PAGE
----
Leisel didn’t decide to become a vegetarian. It was simply assumed. No one in her family ate meat, though her father occasionally snuck a cheeseburger when he thought no one would notice. Leisel’s mom either didn’t detect his carnivorous indiscretion or she chalked it up to a lapse in judgment for the sake of familial harmony. Leisel could smell the meat on him, though; his body odor shifted, became danker and muskier. Leisel always knew.
She did remember becoming a vegan. She was eleven, the summer before sixth grade. The day was white hot and as she rode her Schwinn up the driveway, sweat dripping off her bangs and into her eyes, she saw a yellow moth caught in the grill of her grandmother’s sedan. She’d stopped, still straddling the bicycle, and watched the nearly translucent yellow wings flutter in the breeze, trying to convince herself that what she observed was just a little bit of life left in the creature’s smashed exoskeleton.
“We can’t save them all, ducky,” Gran said, letting her hand rest softly on Leisel’s sweaty hair.
Leisel decided right then that she would save as many things as she could. At eleven, this seemed like a reasonable commitment. It didn’t take long before she began to realize just what this meant. Her dedication did not waver. When she thought of the chicken in its tiny cage laying eggs for her baked goods, she quit eating eggs. When it dawned on her that her loafers we made of the large, gentle-eyed animals that watched her from their pastures as she drove to school, she stopped wearing leather. She often thought of that moth, the seemingly insignificant being that gave its life so her Gran could babysit while her parents went to the movies. Everyone thought she’d grow out this phase.
“You have admirable dedication, Leisel. It is a slippery slope, having a heart and conscience as large as yours, just remember that.” Gran said.
Leisel had never been out of Minnesota when she met Peter during her third year of college. He was wiry and coiled like a spring from his curly hair to his taut calves. He walked on the balls of his feet, bouncing almost imperceptibly, and his eyes darted quickly, always watching, assessing, considering. They graduated and moved into a one-bedroom apartment in an old, drafty brick building in St. Paul. They found jobs, he as a community organizer and she collecting signatures for various environmental causes on street corner. Their passion for causes stoked their relationship. They consumed one another like flames ravishing a meadow. Leisel thought she’d never be full, that she’d always crave more of Peter’s voice, his observations, his long, thin hands gesticulating wildly, spearing words as he spoke and holding tightly to her hips as they embraced.
One day he sat on the coffee table in front of her, his hands clasped between his knees, his eyes focused on her face, not scanning the room. She felt afraid of this attention. He told her he had to return to Montana, to his family’s ranch in Lolo, his grandfather wasn’t well. Leisel felt the tears prick her eyelids as she melted into the couch cushions.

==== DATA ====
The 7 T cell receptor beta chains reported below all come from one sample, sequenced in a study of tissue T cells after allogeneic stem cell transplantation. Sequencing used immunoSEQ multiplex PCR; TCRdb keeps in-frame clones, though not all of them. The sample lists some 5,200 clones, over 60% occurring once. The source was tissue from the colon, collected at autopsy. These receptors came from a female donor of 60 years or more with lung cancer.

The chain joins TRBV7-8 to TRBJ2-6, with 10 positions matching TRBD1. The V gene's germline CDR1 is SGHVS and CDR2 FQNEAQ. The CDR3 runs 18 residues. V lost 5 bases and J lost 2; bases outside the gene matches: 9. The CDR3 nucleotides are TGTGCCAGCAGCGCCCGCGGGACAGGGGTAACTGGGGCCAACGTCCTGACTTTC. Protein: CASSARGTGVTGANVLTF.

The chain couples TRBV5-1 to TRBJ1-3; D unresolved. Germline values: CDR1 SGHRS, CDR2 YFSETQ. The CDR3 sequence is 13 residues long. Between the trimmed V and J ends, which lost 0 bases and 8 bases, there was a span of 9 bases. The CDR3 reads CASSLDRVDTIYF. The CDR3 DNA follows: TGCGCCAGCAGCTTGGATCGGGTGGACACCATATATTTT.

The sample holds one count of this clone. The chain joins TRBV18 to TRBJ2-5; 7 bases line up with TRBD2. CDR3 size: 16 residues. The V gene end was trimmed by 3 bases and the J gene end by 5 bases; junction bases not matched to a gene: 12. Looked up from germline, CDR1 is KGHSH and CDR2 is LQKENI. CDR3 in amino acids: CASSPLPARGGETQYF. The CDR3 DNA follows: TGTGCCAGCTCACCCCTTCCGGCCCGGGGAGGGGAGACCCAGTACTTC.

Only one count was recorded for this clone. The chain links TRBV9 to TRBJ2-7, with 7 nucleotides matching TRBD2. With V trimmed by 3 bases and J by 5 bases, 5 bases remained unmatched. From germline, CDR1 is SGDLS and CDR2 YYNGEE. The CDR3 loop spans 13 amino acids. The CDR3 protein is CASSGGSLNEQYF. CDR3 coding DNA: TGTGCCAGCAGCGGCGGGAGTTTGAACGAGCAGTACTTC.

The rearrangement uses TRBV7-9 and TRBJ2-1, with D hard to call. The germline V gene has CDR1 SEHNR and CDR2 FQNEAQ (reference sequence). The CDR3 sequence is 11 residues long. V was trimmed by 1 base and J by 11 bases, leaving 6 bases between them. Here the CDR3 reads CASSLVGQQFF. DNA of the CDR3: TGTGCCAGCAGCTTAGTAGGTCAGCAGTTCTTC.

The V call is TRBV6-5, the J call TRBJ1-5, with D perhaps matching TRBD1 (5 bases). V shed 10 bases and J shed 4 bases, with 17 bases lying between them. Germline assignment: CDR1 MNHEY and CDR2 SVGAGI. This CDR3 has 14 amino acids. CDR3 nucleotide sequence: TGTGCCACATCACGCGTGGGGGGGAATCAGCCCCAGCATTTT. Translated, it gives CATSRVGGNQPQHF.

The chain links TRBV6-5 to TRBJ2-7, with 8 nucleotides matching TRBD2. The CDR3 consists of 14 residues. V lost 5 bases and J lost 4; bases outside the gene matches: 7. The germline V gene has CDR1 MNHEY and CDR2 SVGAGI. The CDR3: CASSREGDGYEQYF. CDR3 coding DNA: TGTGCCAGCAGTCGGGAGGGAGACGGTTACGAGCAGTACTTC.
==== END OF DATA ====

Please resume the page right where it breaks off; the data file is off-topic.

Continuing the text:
“Come with me, Lees.”
Peter spent most of the two day drive warning her about various things about Montana: the bears, the roads, the gun-toting locals. He conceded that Missoula, just to the north of Lolo, was more liberal and progressive than most of Montana, but assured her that this was a blue oasis in a sea of red and she should not be fooled.
Leisel was not afraid.
He did not tell her about all the meat. Peter’s parents were certain that vegetarianism was a passing fad; that humans were simply meant to eat meat. They weren’t sure what vegan even meant and made little effort to accommodate Leisel’s diet. She ate the occasional salad and slice after slice of white bread. She was always hungry, but terrified that sneaking food between meals would offend Peter’s broad shouldered, vociferous mother.
Finally, Peter promised to take her out for a full meal. He took her to his favorite restaurant in Missoula, the one with more than one vegetarian entrée on the menu. Leisel’s mouth watered as she scanned the menu.
“May I get you something to drink?” Their waiter wore tortoiseshell glasses and a knit cap pushed back on his head. His slim black jeans were tucked behind the tongue of his Converse and Leisel felt her shoulders relax. There wasn’t a belt buckle in sight. “If you are interested in a glass of wine, I’d recommend this Cote du Rhone. This is a limited production and we have the only cases sold in the state of Montana. It is worth every penny, in my opinion.”
Leisel raised her eyebrows. “That’s a strong endorsement. Why so good?”
“This wine is a whole different wine drinking experience.” He shifted his weight as though he were ready to tell a story. “It’s like a meal. It tastes like dark, smoked meat. And—the richness, it’s hard to describe. I’m not much of a hunter, like, I only get one animal a year, right? But this wine, it smells like that hunting smell.”
Leisel recoiled. “Hunting smell?”
“Yeah, you know. That mixture of the earth and the snow and the firs and the animal itself. You know, that smell? It’s completely, well, unique. It’s rich and deep–it’s like a full-body encounter. I get a little shiver every time I smell it. It’s the best smell, it’s being alone, in the woods. It’s primal.”The waiter stopped and looked at her. She was nodding. “I get that shiver when I drink this wine.”
“I’ll have a glass of that, please.”